First Nighter: John Yearley's "The Unrepeatable Moment" Full of Enthralling Moments

Although John Yearley has been writing plays for some time, he's not especially well known--certainly not as well known as he should be on the evidence of the six short plays composed over the years 2002-2015 that are included in The Unrepeatable Moment, a bracing and disturbing collection at The Barrow Group.

On the evidence of these brief, yet extremely pithy sketches, Yearley is interested in people who urgently need to get things off their chests or who compulsively need to keep things on their chests when caught in circumstances that call for them to deal somehow and often desperately with pressing feelings. These are ordinary people who, whether they're giving in to their urges or holding them back, tend to speak in restrained tones on whatever they can bring themselves to say. As Yearley presents them, they're all achingly familiar.

Adroit as Yearley is in offering his six situations, he needs a director and actors who understand the requirements. In directors K. Lorrel Manning and Shannon Patterson and the actors identified below, he's absolutely found them.

In "Hating Beckett" Robert (Jeremy Folmer) has delivered himself of a diatribe on the renowned Irish playwright when fiancée Sarah (Lily Dorment), sitting across the table, flicks a roll at him. When he asks what that was for, she replies it was an unrepeatable moment, but it had another motive. Rather than listen to him rant about minor concerns, she's reached the point where she'd appreciate his talking more openly about himself, something he's apparently loath to do. How she achieves her end constitutes the rest of a skit that has a tempered happy ending.

In "My Father's Heart" Chris (Daniel Guggenheim), who appears professorial and is having a problem with his rebellious son, asks much younger Brian (Ryan Black), who seems to be a secretary, for any insights he might have on father-child relationships. Anguished, he sets off Brian's memories of his son-father dealings. Brian talks about the tattoo of a heart on his arm, and his disclosure leads both men to come to terms with their problems.

In "Horrible Person That I Am" Jane (Tricia Alexandro) arrives in colorful outfit (McKenna DuBose the costume coordinator) for a blind date and proceeds to unburden herself of what seems to be everything on her addled mind. In the course of her rambling disclosures, she even spews the phrase "horrible person that I am" and eventually suggests that she's not yet ready for dating. It's a sad but thoroughly convincing character study.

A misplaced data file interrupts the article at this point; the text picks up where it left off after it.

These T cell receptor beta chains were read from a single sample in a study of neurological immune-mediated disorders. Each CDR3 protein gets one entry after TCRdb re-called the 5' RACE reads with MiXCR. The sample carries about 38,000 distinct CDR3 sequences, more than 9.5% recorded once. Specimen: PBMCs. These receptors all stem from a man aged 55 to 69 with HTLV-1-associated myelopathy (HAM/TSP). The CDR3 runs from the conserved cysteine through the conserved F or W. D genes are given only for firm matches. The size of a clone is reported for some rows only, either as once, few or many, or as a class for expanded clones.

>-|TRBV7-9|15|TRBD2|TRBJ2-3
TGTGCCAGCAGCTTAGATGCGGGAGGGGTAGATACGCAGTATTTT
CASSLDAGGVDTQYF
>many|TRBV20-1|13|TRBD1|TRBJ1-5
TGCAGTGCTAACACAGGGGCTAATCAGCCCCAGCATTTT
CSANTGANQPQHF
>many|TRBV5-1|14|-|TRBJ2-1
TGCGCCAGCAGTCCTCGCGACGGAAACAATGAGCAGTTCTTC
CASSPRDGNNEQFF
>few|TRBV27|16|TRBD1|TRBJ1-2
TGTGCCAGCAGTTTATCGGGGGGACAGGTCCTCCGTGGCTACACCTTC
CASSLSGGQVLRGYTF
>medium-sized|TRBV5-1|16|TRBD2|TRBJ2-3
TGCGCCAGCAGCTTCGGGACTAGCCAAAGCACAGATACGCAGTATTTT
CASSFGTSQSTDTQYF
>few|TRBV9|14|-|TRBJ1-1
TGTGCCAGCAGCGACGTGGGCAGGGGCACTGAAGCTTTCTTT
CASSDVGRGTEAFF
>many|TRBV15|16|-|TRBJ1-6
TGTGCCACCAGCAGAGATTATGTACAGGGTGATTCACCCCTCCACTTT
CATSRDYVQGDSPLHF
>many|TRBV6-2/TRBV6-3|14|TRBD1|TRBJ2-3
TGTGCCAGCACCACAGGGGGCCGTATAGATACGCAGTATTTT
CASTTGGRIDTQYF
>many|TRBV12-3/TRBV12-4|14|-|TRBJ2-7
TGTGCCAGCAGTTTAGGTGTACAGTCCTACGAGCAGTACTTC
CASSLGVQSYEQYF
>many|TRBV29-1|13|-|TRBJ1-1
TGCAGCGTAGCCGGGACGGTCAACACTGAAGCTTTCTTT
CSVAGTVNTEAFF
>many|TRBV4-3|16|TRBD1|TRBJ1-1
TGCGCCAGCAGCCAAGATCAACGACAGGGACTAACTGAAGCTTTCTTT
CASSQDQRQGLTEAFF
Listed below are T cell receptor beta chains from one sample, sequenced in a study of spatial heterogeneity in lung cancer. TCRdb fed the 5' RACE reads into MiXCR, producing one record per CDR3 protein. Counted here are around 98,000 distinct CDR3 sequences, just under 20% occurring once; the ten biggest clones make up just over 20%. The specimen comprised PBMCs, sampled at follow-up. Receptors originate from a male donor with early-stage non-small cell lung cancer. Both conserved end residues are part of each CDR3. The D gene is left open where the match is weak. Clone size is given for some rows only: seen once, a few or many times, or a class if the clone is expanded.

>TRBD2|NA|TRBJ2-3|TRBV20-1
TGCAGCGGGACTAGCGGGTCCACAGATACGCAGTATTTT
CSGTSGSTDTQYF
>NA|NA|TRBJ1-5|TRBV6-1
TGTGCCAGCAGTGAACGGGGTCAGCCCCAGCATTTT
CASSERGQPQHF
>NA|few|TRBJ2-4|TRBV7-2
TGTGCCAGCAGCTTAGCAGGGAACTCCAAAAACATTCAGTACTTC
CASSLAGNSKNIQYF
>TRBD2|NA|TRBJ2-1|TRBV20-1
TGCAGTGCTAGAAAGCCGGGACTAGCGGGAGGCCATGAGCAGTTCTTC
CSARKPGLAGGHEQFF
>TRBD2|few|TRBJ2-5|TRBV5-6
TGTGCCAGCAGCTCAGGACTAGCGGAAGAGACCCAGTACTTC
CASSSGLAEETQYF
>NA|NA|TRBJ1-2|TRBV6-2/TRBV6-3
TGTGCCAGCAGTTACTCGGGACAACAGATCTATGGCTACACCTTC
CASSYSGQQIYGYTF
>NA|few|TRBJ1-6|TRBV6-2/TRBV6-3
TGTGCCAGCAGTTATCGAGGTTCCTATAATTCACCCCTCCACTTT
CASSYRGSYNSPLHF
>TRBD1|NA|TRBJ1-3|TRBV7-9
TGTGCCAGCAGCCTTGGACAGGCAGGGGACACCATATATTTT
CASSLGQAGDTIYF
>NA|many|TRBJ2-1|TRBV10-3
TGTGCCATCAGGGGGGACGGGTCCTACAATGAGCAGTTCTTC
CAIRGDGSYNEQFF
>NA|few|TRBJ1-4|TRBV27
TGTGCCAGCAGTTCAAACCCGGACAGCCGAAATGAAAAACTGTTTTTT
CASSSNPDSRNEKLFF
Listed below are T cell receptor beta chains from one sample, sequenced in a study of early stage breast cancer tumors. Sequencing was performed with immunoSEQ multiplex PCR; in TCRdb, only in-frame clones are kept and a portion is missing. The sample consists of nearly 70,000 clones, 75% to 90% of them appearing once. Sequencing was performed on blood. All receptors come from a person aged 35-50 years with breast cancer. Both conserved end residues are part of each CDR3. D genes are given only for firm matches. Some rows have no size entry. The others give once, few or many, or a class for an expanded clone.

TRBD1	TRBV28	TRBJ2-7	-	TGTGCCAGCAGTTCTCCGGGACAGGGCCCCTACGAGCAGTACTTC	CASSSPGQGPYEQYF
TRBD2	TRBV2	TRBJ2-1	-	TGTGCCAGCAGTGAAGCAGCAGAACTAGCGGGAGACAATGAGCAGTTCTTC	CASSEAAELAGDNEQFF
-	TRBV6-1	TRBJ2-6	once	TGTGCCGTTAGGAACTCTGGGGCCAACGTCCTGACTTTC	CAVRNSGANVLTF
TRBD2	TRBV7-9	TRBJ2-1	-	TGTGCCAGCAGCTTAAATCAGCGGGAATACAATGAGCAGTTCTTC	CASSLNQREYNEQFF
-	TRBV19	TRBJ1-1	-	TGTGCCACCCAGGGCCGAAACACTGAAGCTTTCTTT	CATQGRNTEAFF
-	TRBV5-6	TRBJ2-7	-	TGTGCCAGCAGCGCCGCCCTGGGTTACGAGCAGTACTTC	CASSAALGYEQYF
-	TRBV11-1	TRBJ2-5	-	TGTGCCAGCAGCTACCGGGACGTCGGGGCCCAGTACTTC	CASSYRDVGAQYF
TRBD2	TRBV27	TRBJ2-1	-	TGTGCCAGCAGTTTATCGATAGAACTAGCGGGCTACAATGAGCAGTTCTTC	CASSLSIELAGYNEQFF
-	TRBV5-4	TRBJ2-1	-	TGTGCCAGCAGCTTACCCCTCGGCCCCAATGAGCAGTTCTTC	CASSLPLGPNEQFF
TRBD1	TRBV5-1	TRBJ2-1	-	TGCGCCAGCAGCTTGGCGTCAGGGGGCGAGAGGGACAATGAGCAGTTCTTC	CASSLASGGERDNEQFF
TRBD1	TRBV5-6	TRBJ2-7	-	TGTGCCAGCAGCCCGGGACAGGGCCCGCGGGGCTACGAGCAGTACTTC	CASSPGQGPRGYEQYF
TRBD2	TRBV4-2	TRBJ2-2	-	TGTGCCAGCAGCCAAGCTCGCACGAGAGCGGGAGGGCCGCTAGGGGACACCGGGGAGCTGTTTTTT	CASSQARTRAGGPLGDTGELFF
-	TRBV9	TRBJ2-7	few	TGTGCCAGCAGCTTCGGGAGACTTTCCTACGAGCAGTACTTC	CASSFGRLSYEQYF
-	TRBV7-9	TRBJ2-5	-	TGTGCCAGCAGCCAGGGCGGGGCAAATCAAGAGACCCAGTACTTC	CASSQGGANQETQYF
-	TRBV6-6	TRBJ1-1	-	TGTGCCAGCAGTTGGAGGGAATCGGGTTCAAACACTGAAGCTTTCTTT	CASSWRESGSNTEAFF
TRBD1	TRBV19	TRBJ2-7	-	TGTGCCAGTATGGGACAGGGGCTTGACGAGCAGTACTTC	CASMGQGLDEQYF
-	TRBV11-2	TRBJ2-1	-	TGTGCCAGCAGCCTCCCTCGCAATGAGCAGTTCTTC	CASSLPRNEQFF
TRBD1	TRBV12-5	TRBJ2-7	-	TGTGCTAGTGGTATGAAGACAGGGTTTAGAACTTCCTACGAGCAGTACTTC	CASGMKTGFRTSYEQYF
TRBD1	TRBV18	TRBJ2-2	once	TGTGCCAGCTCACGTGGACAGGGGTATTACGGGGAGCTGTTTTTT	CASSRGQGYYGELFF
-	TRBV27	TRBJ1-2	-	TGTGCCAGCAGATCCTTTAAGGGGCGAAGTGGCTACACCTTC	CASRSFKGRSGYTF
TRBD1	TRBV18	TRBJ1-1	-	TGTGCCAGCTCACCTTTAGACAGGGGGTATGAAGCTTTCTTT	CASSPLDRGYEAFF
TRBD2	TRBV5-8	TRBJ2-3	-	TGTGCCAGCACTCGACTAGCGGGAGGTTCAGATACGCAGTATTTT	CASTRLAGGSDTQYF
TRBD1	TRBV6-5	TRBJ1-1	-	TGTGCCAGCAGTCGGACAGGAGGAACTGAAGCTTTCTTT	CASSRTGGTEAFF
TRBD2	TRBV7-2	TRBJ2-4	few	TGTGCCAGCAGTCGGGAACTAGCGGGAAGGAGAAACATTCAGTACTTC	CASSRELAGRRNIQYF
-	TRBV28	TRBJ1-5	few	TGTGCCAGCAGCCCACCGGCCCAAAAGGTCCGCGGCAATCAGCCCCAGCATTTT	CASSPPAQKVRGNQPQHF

In "Slave" T. J. (Tony Drazan) another confused guy--this one apparently addressing an all-ears bartender--goes into his disintegrating life, and again Yearley coaxes genuine pathos from a not entirely unfamiliar situation.

In "Racist Donut" Viola (Jeanine T. Abraham) is in a hospital waiting room while her son, whose jaw has been broken in a lacrosse game, is being seen to. On another chair Lindsey (Amy Loughead) is expecting news of her nephew, who's being treated for damaged fingers. Lindsey engages Viola in conversation, although Viola isn't in the chatting mood. Because Lindsay is white and Viola is black, the conversation becomes embroiled in the subject of racism and even starts feeling racist. One of Yearley's twists is that the two women have more in common than first meets the eye. Their handling of that revelation distinguishes this eventful one-act.

In "A Low-Lying Fog" brothers Phil (Mike Giese) and Greg (Brant Amundson) are describing, perhaps to a therapist, an evening when the former was driving the latter around to cheer him after the break-up of his marriage. Yearley has another of his unexpected revelations on tap here. It won't be unfolded, except to say that the not necessarily symbolic fog through which they were driving leads to some unfortunate turns. It's probably fair to add that, for purposes soon enough vouchsafed, Phil is increasingly agitated while telling his part of the story, and Greg is much more accepting of his.

Sometimes understatement is the best kind of statement. It's surely true of these six pieces, and it's also surely true that dramatist Yearley proves to be a master of understatement. Congrats to him and to the 11 actors--including Deon Frank--and two directors who bring him so realistically alive.